Opener ‘Country Home’ is the emotional one for me, I can remember lying in bed late at night listening to this on my Walkman at a volume that made my brain vibrate audibly, over and over again. It says everything I felt about my geographical situation then and now:
I guess I need that city life
It sure has lots of style
But pretty soon it wears me out
And I have to think to smile.
I’m thankful for my country home
It gives me peace of mind
Somewhere I can walk alone
And leave myself behind.
I struggle to tell you just how uplifted I feel when I drop the needle in the groove and hear that opening totally overdriven salvo of notes, then the band click into place and carry me up and away. The soloing is damn fine, as you’d expect but everything here serves the tune which is the size of a continent. I don’t think music gets much better than this.
After the pleasant enough diversion that is ‘White Line’ something very heavy lumbers into view over the horizon, ‘Fuckin’ Up’^. Again the band take this one to the very edge of sanity, the sound so LOUD and raw it puts you right into that barn hugging the biggest amp you can find. The evergreen targets of hypocrisy and self-righteousness are firmly in Neil’s crosshairs here and he really lets rip, lyrically and sonically, as you might expect from a man who can sound heavier than most metal bands when playing an acoustic guitar, the results are excoriating:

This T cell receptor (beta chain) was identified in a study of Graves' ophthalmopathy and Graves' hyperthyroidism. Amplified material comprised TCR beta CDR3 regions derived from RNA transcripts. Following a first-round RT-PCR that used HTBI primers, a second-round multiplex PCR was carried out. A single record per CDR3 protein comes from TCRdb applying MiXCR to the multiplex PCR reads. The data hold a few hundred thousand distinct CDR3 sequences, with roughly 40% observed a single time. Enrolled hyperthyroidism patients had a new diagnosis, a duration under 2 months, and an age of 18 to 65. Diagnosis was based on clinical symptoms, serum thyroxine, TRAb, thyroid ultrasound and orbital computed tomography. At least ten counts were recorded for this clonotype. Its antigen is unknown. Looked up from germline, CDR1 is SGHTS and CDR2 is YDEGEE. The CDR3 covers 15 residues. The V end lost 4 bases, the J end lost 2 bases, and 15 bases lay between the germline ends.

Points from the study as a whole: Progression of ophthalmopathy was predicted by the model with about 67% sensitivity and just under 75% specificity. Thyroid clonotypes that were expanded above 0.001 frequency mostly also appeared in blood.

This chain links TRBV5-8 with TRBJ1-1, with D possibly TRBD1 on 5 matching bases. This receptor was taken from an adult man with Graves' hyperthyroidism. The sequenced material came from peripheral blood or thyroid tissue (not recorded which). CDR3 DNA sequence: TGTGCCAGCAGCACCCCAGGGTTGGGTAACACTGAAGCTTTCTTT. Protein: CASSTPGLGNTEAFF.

I can see you on a hill
Comatose but walking still
your flowing gown
Only I could
bring you down.
Then Ragged Glory gets even better with ‘Over And Over’, which is sometimes my favourite ever Neil Young track. A sweet balm of overwhelming love and everything again, overdriven and cranked hard into the red, it gets better every time I listen to it, not bad after 27 years. Neil’s vocals really hover at the edge of his range, the way he delivers the lines ‘Somewhere in the fire of love /